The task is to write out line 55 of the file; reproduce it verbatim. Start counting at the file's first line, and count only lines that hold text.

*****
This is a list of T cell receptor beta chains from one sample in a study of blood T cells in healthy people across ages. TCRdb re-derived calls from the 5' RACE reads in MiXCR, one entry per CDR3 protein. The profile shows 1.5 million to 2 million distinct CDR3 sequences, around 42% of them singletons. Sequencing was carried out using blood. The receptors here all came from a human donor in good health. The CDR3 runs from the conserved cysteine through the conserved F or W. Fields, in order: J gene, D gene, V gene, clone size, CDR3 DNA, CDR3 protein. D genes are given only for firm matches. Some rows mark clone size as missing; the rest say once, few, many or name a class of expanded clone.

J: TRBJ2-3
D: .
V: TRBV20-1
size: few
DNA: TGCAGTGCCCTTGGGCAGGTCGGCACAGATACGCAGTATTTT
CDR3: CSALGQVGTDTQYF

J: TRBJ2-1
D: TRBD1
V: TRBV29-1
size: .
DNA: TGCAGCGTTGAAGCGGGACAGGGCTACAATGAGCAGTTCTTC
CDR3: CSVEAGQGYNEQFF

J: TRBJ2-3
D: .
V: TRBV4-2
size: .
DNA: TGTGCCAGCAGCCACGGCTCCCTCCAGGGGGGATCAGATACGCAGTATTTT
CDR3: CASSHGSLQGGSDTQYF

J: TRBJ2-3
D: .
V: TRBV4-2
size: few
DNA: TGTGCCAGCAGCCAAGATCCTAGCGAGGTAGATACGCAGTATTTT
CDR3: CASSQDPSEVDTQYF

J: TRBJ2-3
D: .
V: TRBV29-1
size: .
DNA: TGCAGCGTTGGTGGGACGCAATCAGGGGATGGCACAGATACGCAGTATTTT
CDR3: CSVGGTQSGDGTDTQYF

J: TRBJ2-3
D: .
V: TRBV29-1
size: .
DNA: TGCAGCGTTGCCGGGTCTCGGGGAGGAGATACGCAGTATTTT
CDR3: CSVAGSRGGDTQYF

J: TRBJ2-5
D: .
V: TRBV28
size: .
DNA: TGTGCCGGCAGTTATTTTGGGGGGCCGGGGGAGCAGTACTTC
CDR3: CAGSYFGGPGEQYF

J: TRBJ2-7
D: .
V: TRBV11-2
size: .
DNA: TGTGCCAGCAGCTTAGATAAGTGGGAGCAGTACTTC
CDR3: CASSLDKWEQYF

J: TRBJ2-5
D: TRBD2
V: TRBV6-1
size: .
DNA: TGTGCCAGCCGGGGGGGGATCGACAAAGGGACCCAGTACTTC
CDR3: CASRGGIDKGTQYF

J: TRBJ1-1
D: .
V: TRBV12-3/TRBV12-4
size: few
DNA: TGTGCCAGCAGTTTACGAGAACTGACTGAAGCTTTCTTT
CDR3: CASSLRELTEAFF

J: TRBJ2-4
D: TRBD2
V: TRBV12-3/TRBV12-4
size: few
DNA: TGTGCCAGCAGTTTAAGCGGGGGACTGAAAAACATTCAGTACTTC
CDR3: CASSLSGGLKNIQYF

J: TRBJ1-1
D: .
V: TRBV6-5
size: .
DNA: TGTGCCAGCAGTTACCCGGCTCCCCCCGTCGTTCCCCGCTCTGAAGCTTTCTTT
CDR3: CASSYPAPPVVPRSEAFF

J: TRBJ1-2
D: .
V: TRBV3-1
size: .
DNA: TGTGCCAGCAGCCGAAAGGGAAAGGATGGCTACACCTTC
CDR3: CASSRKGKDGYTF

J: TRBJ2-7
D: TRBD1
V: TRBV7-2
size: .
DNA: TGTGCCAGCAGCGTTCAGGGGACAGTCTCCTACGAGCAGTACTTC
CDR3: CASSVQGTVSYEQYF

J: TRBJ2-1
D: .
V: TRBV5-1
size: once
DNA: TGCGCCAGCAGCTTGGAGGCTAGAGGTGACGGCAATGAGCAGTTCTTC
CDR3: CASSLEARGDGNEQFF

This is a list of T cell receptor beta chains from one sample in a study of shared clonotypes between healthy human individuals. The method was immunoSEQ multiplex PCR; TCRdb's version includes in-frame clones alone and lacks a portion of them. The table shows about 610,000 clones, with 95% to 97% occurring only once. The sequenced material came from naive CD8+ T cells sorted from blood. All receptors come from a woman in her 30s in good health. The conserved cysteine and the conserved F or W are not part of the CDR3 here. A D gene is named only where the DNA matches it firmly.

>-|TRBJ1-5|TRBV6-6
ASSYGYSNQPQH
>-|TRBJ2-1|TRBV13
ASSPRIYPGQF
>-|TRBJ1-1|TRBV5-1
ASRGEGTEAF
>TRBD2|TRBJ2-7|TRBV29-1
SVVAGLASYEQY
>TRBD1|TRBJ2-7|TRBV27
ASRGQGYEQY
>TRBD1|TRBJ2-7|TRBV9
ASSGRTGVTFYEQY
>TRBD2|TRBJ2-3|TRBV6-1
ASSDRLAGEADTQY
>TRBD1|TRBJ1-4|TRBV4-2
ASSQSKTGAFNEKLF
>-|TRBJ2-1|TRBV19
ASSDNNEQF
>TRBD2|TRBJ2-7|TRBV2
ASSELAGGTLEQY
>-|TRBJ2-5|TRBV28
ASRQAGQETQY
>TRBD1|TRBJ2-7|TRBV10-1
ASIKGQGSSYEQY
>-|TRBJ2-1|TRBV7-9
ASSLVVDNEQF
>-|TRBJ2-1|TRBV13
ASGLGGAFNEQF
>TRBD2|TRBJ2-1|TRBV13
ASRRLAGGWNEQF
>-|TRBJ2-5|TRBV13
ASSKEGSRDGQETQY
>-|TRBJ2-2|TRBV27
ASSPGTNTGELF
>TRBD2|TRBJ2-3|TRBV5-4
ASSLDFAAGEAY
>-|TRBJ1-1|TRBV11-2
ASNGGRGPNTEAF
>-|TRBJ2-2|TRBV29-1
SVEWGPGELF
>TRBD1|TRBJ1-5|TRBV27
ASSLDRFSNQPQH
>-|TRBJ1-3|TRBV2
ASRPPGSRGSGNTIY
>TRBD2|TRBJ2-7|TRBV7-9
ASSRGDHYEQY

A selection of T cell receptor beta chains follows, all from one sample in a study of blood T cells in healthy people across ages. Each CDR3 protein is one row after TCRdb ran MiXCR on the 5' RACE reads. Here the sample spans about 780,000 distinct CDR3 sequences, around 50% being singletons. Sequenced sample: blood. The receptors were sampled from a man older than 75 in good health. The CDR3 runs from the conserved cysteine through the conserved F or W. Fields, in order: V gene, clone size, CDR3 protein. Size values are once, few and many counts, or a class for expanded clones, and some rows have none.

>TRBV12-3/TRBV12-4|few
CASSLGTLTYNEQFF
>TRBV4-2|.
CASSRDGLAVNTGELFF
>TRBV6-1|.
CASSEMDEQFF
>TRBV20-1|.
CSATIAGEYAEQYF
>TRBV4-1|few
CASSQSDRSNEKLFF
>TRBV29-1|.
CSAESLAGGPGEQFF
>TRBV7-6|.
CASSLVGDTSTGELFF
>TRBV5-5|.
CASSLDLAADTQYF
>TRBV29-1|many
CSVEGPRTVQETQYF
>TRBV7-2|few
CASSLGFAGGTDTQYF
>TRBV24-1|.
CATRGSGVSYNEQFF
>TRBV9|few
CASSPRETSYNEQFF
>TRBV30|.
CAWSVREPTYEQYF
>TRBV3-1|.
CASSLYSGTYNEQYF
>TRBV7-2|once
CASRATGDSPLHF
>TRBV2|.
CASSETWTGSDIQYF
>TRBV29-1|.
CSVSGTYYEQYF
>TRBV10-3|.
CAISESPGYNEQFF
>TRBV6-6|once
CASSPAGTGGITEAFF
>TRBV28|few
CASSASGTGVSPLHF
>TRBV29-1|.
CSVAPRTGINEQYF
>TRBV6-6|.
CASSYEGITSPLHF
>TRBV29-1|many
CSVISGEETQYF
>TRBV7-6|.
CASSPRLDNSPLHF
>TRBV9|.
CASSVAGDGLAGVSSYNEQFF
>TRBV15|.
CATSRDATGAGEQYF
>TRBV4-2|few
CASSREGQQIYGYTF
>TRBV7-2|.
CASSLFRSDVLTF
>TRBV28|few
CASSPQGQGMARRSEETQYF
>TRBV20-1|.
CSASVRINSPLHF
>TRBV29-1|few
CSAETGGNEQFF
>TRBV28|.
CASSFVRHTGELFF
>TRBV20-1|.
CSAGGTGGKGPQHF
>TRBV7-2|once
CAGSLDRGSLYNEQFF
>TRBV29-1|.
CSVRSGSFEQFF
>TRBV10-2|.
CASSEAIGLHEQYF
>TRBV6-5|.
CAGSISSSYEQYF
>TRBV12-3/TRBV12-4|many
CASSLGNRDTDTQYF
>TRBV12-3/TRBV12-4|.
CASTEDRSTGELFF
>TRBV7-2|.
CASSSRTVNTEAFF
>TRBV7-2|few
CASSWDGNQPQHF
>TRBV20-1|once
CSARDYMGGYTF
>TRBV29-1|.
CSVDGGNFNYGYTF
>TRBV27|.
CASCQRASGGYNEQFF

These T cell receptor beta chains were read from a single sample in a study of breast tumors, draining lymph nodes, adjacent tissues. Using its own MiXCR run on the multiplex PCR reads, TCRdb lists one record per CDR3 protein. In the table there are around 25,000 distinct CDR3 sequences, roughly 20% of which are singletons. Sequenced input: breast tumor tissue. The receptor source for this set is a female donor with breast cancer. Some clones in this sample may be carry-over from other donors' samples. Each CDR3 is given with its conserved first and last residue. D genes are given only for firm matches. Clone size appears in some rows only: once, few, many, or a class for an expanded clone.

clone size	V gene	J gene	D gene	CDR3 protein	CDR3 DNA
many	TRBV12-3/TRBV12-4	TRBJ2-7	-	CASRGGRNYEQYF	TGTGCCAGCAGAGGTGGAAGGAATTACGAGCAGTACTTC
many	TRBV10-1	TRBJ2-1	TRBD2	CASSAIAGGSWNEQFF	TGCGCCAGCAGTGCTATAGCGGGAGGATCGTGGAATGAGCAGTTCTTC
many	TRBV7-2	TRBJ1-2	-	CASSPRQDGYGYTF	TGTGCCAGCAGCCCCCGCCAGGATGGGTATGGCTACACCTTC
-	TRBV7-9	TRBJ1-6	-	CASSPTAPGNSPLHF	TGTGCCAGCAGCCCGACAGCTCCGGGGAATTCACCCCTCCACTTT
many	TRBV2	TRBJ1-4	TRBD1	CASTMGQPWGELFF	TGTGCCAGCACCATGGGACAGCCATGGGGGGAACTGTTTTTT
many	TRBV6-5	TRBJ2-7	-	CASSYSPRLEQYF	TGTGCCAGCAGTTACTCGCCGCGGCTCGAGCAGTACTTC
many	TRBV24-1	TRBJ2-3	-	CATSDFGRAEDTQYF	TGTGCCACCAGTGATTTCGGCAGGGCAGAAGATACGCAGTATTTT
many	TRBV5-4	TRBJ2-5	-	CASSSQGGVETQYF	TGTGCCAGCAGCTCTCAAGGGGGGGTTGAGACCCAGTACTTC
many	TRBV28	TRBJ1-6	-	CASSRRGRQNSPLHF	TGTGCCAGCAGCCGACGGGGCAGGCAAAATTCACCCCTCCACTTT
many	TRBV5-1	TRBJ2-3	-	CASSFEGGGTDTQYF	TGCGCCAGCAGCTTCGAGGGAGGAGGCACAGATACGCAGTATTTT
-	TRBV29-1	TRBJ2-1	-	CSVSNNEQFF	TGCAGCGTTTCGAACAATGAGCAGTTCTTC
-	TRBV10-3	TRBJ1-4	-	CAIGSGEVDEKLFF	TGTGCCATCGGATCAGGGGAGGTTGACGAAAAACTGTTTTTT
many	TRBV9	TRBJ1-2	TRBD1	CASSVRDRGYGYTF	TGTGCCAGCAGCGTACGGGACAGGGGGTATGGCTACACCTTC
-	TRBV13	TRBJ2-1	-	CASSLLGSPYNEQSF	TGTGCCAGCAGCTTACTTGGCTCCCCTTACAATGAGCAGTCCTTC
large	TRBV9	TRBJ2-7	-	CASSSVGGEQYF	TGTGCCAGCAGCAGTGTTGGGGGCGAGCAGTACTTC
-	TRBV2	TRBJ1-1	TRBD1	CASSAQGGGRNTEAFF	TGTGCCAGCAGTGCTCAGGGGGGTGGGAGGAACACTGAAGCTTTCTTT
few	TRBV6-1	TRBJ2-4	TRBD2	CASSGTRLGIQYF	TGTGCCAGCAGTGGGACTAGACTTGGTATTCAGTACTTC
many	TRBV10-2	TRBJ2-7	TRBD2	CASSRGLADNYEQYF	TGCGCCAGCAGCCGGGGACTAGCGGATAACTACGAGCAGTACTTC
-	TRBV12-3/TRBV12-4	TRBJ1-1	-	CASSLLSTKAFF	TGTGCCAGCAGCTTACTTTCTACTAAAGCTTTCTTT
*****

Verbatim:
CDR3: CASRGGIDKGTQYF